Part 5 of the code provides guidance on what authorised persons should consider when using the section 37 power with persons who may be vulnerable due to the trauma they have experienced, and who may need more support to make an informed decision as to whether they volunteer their device and agree to the data extraction from it.

Q5. To what extent do you agree or disagree with the guidance that the code of practice provides on how to recognise when a person is vulnerable?

– Agree

There is a broad approach to identifying someone who is vulnerable, which is good as many factors may contribute to their vulnerability and while we appreciate an exhaustive list may not be possible, there are some common examples missing from the list, which could be a quick aid for officers. For example, the list would benefit from including migrants, refugees, asylum seekers and undocumented persons. While it is acknowledged that difficulty communicating may contribute to someone’s vulnerability, including language barriers, this may not be the case for the above mentioned group, yet they are inherently vulnerable due to their precarious circumstances and unfamiliarity with their rights or legal environment, for example.

In the case of undocumented migrants, it is important to note that undocumented migrant women experience an inherent vulnerability. As noted in a super-complaint launched by Liberty and the Southall Black Sisters, victims of crime with insecure immigration status are afraid to file reports due to data sharing arrangements with immigration enforcement. The complaint was rejected and a temporary pause of sharing conceded but this does not go far enough in erasing vulnerability. 

The guidance notes children are vulnerable but it should also note that minors stopped and searched by the police are vulnerable and anyone under 10 in possession of illegal items should be considered a victim of exploitation as well and thus vulnerable.

Q10. To what extent do you agree or disagree that with the approach the code of practice provides on how to assess and manage the risk of obtaining confidential material, and how to proceed when it is unintentionally obtained? 

– Disagree

As technology capabilities vary between forces, much of which is “off-the-shelf,” the code could note protocols around tech procurement, making it necessary for privacy protection to be built in and prevent excessive capabilities that can handle irrelevant data from the offset. As many police forces have access to technology that provide them with the capability for further analysis of personal data outside of purpose it is collected for and there must be adequate provision to prevent this analysis.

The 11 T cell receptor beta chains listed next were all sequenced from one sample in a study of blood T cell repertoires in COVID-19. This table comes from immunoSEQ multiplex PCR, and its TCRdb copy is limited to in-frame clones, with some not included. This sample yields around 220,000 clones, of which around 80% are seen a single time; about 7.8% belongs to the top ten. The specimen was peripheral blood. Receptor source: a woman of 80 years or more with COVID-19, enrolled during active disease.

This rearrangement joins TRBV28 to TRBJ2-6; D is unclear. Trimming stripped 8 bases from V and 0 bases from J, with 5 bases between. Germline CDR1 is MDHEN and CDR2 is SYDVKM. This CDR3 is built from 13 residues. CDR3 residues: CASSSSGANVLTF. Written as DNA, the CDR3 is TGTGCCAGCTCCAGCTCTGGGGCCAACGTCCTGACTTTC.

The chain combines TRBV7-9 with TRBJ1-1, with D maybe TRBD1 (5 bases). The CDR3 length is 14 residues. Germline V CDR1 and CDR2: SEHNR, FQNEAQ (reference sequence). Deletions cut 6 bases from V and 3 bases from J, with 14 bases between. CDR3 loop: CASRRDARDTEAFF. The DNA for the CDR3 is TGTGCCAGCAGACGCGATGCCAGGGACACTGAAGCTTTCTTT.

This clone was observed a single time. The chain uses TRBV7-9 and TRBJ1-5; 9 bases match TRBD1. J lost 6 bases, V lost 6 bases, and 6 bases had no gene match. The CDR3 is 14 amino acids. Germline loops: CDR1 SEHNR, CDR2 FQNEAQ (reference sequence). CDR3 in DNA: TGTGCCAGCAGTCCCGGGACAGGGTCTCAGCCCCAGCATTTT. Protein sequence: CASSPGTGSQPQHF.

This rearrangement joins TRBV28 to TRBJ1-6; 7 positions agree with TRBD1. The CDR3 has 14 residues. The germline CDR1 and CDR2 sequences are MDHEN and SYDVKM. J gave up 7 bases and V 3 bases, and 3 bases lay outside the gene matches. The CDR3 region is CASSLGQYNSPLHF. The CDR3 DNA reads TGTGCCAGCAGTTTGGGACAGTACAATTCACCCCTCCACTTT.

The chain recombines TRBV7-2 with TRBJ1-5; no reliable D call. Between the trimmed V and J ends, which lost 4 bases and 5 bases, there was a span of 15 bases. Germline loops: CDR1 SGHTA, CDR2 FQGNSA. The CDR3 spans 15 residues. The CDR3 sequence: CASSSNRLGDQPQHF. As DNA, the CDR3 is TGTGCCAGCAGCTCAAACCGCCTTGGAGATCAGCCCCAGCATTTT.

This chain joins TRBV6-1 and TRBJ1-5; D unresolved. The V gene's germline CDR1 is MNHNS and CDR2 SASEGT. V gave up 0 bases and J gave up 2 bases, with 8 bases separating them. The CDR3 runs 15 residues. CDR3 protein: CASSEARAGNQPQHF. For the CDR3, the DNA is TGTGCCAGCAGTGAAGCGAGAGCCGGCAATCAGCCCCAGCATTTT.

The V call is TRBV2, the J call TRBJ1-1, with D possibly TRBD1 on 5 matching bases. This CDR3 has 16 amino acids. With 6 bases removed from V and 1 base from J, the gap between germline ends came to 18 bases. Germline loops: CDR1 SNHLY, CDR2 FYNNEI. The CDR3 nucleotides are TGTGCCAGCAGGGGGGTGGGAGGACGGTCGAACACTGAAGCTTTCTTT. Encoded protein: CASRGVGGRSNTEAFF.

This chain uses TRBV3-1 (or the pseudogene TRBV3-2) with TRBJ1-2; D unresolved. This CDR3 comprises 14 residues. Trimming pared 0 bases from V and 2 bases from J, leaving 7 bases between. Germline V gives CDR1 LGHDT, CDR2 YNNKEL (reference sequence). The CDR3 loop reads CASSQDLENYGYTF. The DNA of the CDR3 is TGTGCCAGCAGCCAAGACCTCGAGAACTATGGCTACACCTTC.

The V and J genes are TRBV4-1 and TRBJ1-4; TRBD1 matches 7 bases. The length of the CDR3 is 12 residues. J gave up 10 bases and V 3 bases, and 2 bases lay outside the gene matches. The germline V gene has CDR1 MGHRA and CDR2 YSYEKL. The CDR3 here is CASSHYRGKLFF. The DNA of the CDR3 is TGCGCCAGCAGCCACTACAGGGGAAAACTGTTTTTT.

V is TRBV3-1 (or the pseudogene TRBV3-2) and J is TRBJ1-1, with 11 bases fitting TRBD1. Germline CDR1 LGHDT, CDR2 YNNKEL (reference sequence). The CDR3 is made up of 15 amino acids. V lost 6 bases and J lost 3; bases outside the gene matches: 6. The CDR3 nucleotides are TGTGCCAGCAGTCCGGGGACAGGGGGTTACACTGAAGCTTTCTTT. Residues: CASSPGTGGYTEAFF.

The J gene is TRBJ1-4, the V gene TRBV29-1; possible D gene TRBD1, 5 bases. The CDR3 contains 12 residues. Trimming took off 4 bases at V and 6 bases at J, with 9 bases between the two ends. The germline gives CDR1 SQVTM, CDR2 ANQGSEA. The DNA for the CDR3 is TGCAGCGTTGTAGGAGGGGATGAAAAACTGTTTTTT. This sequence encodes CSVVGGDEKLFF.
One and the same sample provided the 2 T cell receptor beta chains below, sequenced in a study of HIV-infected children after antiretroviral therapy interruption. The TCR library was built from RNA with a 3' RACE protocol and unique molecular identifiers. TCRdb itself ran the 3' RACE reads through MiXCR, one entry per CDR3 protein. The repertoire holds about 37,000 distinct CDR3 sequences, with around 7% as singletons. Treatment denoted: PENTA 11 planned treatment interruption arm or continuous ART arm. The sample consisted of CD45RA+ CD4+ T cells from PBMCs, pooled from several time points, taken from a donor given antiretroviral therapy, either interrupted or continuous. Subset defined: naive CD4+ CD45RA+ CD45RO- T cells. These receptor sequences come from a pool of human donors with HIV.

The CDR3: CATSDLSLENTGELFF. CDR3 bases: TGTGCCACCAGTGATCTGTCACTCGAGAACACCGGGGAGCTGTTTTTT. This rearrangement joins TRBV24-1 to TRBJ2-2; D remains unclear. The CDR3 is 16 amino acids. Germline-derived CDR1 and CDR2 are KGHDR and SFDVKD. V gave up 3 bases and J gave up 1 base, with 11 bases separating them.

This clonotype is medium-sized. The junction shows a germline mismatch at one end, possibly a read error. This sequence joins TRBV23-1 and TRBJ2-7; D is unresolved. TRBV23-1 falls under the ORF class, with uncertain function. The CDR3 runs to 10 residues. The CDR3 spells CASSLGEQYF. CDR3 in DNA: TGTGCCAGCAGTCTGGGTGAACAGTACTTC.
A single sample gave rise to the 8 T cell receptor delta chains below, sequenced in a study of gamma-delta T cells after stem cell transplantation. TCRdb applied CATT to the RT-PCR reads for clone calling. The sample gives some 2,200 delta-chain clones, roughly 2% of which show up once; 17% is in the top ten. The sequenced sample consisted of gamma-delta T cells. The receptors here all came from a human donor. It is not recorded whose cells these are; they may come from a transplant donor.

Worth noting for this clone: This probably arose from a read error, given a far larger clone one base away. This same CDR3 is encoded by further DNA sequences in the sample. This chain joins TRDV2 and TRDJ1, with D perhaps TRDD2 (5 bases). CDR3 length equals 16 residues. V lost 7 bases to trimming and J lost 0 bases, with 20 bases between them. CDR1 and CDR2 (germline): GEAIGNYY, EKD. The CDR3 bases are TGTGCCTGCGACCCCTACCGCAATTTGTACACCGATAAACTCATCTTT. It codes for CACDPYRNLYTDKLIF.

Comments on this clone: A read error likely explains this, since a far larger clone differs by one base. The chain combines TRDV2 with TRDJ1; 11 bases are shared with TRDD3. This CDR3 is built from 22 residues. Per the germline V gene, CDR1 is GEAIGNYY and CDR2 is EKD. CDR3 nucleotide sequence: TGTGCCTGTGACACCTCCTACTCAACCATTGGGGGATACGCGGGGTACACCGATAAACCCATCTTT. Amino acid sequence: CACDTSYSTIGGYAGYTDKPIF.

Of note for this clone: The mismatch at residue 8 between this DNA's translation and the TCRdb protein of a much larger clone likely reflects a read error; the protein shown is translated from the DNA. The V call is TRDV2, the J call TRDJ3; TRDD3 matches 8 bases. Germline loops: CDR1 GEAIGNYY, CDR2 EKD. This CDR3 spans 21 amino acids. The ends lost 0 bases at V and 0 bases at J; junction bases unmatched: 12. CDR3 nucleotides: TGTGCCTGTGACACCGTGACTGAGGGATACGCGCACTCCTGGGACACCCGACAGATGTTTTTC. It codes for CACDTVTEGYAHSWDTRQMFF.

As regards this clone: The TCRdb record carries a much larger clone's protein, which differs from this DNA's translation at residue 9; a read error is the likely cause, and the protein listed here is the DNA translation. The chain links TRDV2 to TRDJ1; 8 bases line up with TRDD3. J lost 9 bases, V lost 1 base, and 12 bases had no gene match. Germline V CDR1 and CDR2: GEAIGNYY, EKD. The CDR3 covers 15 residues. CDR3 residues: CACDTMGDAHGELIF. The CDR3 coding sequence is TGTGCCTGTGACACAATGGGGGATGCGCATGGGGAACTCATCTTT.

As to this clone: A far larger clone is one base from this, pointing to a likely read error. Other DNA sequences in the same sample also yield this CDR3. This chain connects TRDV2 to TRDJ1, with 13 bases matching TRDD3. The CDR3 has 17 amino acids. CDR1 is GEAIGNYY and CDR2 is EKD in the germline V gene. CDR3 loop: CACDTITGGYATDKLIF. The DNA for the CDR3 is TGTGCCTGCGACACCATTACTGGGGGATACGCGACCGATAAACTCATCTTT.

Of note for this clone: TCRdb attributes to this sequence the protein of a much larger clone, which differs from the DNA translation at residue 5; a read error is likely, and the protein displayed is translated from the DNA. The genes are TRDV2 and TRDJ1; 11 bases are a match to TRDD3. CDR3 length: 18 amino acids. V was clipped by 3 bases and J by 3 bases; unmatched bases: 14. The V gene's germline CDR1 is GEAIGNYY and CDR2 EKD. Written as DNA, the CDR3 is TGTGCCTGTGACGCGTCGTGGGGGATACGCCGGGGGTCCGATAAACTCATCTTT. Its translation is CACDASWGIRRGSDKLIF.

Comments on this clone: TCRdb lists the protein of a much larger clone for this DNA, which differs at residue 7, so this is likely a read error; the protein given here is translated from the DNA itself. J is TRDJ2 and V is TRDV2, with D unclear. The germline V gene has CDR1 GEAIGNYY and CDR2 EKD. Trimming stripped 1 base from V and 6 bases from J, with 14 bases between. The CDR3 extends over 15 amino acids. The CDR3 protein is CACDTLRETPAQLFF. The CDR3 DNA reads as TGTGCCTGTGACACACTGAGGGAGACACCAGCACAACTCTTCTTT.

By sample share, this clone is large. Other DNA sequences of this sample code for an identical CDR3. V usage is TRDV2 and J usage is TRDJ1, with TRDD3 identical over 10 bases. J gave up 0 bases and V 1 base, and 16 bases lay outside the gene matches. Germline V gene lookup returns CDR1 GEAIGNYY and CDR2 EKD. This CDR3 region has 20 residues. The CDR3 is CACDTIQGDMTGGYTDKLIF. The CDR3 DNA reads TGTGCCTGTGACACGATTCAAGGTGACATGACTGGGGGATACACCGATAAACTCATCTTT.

Further, procedural safeguards should not only assess the relevance of the information being sought before extraction takes place, but include an ex-post assessment of the information that has been extracted and whether this is actually relevant. This should be an ongoing assessment for as long as the information is retained, and should be subject to review by a DPO.

The code should note how consent be recorded and under which form, including the clear lawful basis for extracting the information and the level of search to be conducted on the phone. For example, will the search involve specific images and texts or will it be a forensic search of the hardware; in addition, what data is being searched i.e. only texts, images, GPS location or app data as well.

Thinking now about the overall approach to the exercise of the powers that is recommended in the code.

Q12. Are there any gaps in the guidance that should be addressed?

– Yes

Training and lesson learning

Previous concerns have emerged over the lack of awareness within forces over powers and relevant justifications, therefore, the code should mandate extraction powers should only be exercised after they have received training. Training should be uniform and rolled out consistently else there is a risk different forces will implement different standards.

Police forces have in the past come under scrutiny due to their cavalier attitudes toward data extraction; it is important for forces to have taken stock of inappropriate handling of data and abuse of powers through in-force training.

Also there are serious concerns around immigration officers having powers due to their track record of irresponsible data collection at the border and in facilities, the scant knowledge and training immigration officers ecieive and the power imbalances between immigration officials and those they surveil. Robust training, awareness and safeguards are needed and this is missing in the code.

Disciplinary process

The code notes that a report to the Information Commissioner will be made and disciplinary procedures instigated for non compliance with the code. However, consequences for data breaches and the misuse of powers should be clearer and the escalation stages involved.